UNC’s Habitat for Humanity chapter received a $20,000 matching grant to supplement its fundraising efforts toward the building of a house for a UNC health care worker.
Chris and his nine-year-old son, whose last name is not mentioned for privacy reasons, are looking for a stable home to call their own. Any money the club raises will be matched by State Farm, Habitat for Humanity’s sponsor, up to $20,000 dollars — all going to building Chris' new home.
Senior Sarah Renfro, UNC Habitat for Humanity co-director, said UNC’s chapter was one of two recipients of the grant out of the 150 chapters that applied. Renfro was driving back to school when she heard her chapter was selected.
“I was screaming and jumping and it was amazing, I was on top of the world,” Renfro said.
Qualifications for receiving the matching grant included demonstrating the ability to successfully fundraise, focusing on engaging supporters as advocates for affordable housing and having a strong relationship with covenant affiliate.
The club raised $32,000 with its two biggest fundraisers in 2016: Shack-a-Thon and the Mixed Concrete art auction. Co-director of UNC Habitiat for Humanity and senior Melissa White said with modifications to their fundraising, she hopes to raise even more money this year.
“Last year we raised $11,000 with the art auction, and this year we’re hoping to do that or even more,” White said. “We’re moving to a bigger venue, hopefully Great Room at (Top of the Hill) so hopefully that will bring in a good chunk of the $20,000.”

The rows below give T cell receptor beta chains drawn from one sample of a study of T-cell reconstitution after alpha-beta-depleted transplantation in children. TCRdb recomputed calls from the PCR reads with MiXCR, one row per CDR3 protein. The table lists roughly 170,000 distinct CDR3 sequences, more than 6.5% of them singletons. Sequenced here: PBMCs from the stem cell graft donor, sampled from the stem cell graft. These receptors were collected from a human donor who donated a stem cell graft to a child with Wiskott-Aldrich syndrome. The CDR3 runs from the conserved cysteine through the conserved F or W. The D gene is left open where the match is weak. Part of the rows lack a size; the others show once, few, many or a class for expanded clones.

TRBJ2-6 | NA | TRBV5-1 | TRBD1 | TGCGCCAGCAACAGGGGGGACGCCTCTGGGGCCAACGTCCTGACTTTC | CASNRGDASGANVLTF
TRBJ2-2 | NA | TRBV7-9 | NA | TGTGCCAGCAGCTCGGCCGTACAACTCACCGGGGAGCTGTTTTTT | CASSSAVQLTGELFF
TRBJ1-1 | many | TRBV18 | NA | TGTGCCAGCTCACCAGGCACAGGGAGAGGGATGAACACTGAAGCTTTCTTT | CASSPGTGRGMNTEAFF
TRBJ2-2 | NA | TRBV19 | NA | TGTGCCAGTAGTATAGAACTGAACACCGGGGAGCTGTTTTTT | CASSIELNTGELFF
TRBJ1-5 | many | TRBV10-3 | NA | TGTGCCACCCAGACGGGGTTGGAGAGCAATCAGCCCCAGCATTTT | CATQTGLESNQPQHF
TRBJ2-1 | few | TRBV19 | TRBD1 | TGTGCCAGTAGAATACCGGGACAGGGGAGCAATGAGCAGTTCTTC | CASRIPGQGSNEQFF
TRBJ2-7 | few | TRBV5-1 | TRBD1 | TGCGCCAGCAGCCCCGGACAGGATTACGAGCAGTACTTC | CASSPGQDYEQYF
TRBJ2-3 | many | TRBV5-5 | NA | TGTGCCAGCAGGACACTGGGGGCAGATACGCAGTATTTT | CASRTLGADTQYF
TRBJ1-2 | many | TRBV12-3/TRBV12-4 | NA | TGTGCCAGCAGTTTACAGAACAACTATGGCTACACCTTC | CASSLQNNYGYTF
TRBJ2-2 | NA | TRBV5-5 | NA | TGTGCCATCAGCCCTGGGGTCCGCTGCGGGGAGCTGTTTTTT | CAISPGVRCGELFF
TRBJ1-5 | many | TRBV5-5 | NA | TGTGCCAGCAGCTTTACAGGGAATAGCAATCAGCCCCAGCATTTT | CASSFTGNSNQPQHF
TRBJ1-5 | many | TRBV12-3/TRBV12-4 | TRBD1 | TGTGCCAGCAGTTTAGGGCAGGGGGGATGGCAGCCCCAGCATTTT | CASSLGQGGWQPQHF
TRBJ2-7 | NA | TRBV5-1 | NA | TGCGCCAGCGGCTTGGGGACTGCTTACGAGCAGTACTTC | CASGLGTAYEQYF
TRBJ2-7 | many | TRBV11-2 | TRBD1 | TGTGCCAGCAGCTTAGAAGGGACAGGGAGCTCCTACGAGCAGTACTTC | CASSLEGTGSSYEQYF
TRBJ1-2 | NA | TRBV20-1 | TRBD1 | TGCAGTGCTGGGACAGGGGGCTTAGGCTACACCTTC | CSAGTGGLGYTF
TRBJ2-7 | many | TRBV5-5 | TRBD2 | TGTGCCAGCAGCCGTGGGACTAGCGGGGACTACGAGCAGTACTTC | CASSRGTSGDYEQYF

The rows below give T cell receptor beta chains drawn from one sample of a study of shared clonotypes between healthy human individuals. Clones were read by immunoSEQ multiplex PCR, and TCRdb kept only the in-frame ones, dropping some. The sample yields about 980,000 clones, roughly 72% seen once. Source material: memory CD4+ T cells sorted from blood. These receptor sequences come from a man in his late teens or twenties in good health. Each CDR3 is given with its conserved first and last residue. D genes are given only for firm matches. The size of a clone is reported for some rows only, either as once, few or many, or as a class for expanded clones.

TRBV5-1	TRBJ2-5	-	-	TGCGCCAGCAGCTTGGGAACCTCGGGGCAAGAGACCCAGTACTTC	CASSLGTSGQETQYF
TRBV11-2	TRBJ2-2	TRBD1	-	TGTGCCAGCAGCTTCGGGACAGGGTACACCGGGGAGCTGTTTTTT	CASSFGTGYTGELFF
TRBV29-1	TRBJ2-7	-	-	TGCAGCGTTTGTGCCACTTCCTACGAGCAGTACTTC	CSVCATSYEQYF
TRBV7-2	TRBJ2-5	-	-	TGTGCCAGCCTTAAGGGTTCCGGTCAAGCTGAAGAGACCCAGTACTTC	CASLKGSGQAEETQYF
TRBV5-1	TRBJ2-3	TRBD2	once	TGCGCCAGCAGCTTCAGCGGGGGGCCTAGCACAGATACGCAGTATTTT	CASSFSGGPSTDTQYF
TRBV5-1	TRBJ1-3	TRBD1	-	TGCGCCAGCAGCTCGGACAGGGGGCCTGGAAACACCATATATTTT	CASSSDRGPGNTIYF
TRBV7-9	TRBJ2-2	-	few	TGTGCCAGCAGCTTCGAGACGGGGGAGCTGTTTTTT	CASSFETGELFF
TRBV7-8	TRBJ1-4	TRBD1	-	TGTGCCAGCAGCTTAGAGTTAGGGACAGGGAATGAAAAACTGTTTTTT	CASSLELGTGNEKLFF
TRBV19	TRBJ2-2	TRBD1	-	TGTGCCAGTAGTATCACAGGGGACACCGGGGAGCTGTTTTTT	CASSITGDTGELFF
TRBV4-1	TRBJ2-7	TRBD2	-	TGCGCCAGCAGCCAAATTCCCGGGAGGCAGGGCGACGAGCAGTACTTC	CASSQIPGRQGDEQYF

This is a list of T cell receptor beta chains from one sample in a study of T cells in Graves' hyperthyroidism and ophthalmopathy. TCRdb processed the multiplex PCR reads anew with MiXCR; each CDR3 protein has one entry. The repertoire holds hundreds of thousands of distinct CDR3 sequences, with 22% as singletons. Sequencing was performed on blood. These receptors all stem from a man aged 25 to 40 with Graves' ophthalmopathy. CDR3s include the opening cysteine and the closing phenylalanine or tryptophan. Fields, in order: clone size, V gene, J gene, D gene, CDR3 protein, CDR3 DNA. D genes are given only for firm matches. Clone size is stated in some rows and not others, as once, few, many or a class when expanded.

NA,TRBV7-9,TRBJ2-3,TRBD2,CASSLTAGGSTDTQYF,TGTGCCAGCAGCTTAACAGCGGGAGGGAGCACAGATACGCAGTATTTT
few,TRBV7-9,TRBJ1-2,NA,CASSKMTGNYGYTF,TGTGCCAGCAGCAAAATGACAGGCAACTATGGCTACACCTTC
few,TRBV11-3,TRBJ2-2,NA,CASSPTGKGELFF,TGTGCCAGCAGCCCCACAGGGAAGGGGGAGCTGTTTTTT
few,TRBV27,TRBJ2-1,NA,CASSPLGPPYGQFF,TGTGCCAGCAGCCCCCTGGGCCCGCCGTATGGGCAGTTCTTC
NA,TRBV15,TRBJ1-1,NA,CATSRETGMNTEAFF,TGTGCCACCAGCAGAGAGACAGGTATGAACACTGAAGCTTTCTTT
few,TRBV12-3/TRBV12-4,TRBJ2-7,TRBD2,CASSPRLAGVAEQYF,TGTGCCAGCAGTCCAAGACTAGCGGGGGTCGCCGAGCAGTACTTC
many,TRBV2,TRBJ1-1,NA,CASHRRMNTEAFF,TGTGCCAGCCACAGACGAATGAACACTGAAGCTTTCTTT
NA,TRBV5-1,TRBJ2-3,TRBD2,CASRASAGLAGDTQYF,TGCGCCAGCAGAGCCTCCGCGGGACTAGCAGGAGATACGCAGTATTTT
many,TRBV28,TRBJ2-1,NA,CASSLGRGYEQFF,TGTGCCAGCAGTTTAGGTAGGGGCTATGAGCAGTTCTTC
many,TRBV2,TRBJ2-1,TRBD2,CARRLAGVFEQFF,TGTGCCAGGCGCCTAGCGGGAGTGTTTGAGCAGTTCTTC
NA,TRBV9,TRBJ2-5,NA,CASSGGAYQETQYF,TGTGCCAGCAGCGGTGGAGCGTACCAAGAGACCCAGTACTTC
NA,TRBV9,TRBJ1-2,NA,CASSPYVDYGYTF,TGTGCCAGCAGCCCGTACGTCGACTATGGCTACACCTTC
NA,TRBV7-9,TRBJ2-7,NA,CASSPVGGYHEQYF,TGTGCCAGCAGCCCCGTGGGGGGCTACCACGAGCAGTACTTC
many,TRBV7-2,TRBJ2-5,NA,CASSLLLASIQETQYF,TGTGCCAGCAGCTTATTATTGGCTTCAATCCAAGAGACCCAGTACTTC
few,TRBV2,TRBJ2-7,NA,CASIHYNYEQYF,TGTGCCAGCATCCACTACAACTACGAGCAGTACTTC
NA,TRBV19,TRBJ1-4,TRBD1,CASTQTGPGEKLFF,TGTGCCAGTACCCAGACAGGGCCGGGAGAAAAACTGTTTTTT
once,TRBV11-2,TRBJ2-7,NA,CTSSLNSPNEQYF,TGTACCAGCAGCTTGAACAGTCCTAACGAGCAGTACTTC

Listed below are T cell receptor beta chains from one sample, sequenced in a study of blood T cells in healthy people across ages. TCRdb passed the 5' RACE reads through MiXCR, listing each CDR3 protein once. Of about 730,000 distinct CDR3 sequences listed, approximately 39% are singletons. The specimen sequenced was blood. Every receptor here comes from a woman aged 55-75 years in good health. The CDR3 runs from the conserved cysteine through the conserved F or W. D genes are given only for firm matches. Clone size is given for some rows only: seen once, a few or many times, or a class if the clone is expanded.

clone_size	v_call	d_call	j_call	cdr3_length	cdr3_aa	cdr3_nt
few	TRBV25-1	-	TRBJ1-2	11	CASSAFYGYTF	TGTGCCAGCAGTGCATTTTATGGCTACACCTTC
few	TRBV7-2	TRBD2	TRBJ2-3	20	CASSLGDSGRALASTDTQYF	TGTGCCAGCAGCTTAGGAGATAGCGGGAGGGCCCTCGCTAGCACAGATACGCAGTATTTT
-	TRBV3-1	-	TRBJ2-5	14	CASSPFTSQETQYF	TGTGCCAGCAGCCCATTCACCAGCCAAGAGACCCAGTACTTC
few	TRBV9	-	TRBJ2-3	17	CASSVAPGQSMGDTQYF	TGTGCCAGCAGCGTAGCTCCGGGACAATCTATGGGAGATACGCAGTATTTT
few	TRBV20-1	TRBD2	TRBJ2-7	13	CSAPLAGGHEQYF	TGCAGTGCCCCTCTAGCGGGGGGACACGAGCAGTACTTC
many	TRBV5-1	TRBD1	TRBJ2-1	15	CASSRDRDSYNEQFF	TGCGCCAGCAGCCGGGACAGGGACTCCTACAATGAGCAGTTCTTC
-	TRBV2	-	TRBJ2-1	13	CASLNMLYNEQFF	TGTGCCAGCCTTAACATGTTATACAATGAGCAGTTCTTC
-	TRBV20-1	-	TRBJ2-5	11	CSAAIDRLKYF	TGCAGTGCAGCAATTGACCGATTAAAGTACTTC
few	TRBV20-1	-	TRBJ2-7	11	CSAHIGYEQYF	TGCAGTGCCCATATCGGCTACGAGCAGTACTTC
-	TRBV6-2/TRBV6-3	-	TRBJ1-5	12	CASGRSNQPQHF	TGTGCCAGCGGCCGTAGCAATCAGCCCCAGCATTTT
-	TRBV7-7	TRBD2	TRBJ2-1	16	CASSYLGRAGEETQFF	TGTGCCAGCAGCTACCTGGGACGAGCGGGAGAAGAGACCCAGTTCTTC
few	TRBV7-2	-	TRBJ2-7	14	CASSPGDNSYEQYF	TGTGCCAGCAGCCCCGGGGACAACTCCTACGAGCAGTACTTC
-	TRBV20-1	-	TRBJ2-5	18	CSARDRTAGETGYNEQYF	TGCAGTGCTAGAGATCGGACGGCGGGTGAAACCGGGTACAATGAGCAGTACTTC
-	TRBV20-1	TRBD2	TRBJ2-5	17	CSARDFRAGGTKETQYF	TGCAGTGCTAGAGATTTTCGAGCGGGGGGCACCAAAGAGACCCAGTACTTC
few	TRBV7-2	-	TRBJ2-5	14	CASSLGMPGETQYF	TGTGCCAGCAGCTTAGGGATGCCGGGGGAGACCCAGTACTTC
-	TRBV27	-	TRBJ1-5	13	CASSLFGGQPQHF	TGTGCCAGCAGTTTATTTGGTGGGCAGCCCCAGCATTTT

UNC’s chapter partners with Orange County Habitat for Humanity, which will use the money raised to purchase construction supplies for Chris’s house.
Alice Jacoby, Orange County Habitat for Humanity associate director of engagement, advises UNC’s chapter. She said she is motivated and inspired by UNC’s chapter every day because of their fresh ideas and desire to make a difference in their community.
“[The students] really recognize how important the issue of housing is and the lack of affordable housing in this area,” Jacoby said. “In particular, how that impacts staff and employees at UNC who work there every day to make UNC a better place.”
Renfro said she likes that UNC Habitat works with Orange County because they make sure that the club is funding houses for people that are affiliated with the University.
“Only 36 percent of housing in Chapel Hill is considered affordable, so us as a club, we focus on providing homes for UNC staff members specifically,” she said. “It’s a way for us as students to give back to a community that already does so much for us on campus.”
To get the day's news and headlines in your inbox each morning, sign up for our email newsletters.